Last night, my wife, Beth, had one of those scares that all parents dread. It’s the sort of thing that could happen to anyone, but last night it happened to her. She took the girls to Barnes and Noble to get something our oldest needed for school. The kids were roaming around like they normally do, but staying close to mom. At least, the oldest two had the sense to stay close by.
Piper, who is three years old, decided she wanted to go to the car. Off she went without anyone noticing that she had slipped away. A frantic three minutes later, after a store wide “Amber Alert” – yeah, that’ll panic a parent – Piper is found walking around near the front entrance.
“Where did you go?”
“I wanted to get in the car, but the doors were locked, so I came back to get the keys.” Just as nonchalant as can be. Did I mention that she is three years old?
“You went outside?”
Smiling sheepishly, “Yes.”
Oldest child says, “Yep. That smile means she really did.”
Middle child says, “Yeah, Mom. She definitely did.”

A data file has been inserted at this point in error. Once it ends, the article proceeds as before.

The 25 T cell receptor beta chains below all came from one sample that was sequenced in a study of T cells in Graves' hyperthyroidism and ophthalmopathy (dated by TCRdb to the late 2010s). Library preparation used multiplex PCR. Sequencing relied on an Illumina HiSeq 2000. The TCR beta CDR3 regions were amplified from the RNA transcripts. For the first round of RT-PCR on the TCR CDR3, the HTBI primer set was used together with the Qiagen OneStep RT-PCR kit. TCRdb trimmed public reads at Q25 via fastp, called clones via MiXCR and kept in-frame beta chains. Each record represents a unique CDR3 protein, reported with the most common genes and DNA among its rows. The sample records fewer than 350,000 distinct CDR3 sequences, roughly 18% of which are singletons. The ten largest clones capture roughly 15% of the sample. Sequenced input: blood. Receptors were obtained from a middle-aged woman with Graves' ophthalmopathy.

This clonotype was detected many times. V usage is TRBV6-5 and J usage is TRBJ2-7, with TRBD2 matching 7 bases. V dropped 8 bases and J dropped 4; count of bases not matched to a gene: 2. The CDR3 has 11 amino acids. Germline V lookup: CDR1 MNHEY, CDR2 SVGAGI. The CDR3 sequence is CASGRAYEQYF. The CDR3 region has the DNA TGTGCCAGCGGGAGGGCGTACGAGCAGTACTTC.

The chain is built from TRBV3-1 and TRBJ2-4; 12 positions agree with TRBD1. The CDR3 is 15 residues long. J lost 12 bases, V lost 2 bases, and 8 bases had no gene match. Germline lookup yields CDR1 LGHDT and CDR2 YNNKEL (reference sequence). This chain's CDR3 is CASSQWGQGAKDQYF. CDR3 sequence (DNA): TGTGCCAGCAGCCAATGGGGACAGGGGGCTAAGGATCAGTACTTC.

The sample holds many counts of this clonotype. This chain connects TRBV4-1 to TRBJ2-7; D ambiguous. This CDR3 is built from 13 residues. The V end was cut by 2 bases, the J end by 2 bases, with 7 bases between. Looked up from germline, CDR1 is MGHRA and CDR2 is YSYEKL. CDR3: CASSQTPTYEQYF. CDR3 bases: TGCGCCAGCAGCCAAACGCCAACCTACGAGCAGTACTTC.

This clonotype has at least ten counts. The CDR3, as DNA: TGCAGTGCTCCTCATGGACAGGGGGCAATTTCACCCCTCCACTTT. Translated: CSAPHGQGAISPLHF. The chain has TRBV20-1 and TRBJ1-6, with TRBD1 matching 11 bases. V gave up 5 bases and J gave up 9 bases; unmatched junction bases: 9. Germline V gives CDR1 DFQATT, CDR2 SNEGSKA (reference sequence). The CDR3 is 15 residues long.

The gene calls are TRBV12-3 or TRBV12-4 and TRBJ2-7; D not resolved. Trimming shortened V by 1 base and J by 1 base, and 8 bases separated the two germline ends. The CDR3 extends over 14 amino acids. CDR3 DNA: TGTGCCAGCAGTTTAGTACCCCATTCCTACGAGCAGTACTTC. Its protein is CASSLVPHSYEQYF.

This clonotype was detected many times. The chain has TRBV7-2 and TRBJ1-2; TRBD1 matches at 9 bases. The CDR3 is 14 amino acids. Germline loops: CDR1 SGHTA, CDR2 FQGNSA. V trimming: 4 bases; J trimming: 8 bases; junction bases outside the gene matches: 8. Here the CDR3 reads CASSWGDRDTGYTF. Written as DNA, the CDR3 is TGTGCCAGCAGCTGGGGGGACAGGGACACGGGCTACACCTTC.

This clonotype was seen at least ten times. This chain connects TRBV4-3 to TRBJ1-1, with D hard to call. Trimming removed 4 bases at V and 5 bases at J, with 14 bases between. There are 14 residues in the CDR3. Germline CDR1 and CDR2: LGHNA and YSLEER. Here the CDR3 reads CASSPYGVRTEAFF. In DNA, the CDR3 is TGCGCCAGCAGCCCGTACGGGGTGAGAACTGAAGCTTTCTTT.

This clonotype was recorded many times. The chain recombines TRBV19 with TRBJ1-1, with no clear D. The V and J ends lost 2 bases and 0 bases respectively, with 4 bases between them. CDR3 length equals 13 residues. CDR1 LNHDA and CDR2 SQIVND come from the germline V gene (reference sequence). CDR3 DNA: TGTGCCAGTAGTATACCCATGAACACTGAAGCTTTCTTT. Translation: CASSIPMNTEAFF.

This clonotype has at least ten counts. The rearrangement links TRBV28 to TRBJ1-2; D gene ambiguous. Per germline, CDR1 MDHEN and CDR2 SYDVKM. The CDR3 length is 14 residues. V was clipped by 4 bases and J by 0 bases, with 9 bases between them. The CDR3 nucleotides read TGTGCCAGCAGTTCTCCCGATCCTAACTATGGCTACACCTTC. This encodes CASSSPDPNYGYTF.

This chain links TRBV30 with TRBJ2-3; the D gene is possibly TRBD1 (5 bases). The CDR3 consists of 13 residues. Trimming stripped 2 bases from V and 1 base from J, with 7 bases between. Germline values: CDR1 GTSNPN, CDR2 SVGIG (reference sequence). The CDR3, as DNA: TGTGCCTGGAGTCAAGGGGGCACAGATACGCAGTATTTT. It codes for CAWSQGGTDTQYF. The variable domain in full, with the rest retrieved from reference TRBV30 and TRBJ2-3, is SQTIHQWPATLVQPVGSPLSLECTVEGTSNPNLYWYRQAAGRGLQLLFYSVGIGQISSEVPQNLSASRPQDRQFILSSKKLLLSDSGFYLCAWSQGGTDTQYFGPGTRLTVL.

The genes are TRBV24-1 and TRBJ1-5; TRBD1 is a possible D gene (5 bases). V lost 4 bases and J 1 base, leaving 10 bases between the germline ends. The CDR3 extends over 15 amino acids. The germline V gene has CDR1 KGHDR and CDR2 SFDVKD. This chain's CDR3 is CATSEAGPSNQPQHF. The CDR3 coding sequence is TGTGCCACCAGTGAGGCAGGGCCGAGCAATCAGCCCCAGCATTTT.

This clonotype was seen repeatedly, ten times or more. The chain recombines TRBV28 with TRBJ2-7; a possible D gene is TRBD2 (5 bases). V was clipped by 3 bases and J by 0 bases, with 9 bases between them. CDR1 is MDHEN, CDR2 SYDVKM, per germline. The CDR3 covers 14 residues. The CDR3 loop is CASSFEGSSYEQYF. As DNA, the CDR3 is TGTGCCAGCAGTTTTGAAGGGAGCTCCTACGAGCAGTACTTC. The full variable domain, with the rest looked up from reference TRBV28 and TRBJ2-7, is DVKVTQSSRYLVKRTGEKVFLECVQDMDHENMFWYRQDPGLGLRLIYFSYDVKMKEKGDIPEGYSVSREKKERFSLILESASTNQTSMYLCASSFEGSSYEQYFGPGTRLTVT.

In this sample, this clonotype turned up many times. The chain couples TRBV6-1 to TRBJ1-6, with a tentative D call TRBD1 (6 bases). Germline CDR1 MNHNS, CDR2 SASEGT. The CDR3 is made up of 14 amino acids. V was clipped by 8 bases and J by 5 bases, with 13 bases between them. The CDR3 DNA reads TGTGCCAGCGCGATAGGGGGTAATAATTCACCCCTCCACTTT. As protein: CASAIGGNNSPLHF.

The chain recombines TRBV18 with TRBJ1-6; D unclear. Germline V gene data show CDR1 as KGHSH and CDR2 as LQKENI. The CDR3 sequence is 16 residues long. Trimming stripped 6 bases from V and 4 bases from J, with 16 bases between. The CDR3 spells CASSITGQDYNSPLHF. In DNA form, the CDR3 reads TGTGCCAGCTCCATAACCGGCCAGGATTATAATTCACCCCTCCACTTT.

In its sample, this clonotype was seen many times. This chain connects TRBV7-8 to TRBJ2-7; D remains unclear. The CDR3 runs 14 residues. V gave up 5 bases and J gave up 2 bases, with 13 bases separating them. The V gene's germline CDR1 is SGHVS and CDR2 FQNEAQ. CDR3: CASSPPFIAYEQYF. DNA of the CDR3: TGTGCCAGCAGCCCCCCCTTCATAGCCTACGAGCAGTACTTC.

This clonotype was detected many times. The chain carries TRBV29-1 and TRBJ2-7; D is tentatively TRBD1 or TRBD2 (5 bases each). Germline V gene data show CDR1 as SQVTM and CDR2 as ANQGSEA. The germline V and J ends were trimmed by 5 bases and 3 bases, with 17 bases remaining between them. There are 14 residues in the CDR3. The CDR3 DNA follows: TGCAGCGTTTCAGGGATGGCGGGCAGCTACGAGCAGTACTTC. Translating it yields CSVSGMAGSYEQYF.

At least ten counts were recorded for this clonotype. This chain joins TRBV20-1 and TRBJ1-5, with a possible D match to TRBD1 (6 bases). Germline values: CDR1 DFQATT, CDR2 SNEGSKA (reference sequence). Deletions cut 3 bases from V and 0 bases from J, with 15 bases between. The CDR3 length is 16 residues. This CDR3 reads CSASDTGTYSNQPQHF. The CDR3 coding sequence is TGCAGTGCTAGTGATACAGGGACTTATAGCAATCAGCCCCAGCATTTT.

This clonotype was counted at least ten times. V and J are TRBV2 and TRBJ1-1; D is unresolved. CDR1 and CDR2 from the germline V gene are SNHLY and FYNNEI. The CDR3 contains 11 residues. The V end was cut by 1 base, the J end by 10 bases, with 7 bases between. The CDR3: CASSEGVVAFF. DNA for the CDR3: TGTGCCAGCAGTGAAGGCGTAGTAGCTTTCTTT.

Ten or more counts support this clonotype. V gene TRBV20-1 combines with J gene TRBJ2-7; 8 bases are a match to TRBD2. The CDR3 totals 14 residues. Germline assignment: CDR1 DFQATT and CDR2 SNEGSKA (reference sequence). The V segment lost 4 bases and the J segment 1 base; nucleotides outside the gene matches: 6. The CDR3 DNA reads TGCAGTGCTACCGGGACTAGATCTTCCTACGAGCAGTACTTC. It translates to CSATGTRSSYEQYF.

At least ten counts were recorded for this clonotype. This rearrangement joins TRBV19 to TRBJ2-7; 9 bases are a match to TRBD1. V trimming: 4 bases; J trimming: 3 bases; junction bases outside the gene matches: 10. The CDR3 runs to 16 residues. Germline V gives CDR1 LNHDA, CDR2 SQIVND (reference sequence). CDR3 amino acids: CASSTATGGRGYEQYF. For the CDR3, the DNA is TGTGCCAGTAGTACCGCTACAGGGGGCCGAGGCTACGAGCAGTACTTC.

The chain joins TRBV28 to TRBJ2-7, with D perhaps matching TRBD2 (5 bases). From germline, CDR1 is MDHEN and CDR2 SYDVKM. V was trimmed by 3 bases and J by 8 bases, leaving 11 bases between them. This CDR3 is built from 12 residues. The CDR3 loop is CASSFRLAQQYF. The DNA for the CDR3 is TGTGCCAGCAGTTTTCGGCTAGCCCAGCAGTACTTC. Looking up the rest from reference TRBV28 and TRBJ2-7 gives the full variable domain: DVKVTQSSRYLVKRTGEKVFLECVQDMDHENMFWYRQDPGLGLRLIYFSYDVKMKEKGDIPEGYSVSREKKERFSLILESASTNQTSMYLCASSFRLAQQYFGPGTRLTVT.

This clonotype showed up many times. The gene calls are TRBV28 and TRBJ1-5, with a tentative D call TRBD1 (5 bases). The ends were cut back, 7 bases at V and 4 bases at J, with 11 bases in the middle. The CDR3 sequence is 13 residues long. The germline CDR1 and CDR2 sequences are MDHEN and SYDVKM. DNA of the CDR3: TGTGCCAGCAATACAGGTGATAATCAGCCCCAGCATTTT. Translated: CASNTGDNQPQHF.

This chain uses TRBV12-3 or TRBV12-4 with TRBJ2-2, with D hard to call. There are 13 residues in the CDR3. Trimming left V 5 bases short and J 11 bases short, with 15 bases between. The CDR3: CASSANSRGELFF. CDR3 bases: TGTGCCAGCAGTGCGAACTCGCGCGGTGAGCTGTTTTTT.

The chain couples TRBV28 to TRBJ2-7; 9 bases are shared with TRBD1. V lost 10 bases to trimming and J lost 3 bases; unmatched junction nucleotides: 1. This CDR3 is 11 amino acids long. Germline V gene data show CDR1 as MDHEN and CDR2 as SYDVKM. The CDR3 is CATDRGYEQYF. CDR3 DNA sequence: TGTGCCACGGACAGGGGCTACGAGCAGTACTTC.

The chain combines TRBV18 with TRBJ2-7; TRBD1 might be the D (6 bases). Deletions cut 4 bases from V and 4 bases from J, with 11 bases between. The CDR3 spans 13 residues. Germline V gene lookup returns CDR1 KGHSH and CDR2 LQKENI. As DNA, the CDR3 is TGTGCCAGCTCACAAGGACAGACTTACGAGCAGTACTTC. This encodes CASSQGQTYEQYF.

Don’t you love how siblings can smell blood in the water? They know when somebody is about to get it.
Well, it goes without saying that we were all very relieved to find her, but she and I had a serious conversation when she got home. There was much sobbing involved. Her. Not me.
But this got me thinking about how odd it is to punish a child while at the same time being completely relieved and happy that she is safe. Many of us have felt that sense of relief when your worst nightmare is not actually happening, but the message must be sent to the child. She has to hear that what she did is dangerous even if she doesn’t think it is.
While scolding her, reminding her that she could’ve been hit by a car or been taken by someone who would do very bad things to her, she replies, “No one could take me. They don’t have a car seat for me to sit in.” Maybe it’s just mine, but kids are often insanely confident because they are completely clueless as to how things really work. Seriously. The child thinks she’s safe because a kidnapper won’t have a car seat!? Maddening.
But this is childish reasoning. We make decisions and assumptions based on limited knowledge. We get angry with God when things don’t go our way. We make rash and stupid decisions because we really think we know what is best and that we have all the bases covered. We want to do what we want to do, and we are pretty sure we can handle anything.
But then God has to bring us back in line, and we think He is angry with us. In a sense we were angry at our child, but it was an anger born of deep concern for her. We don’t hate her, and God doesn’t hate us. We don’t want bad things to happen to her, but a parent must get a child’s attention and teach her those tough lessons. Even when it hurts.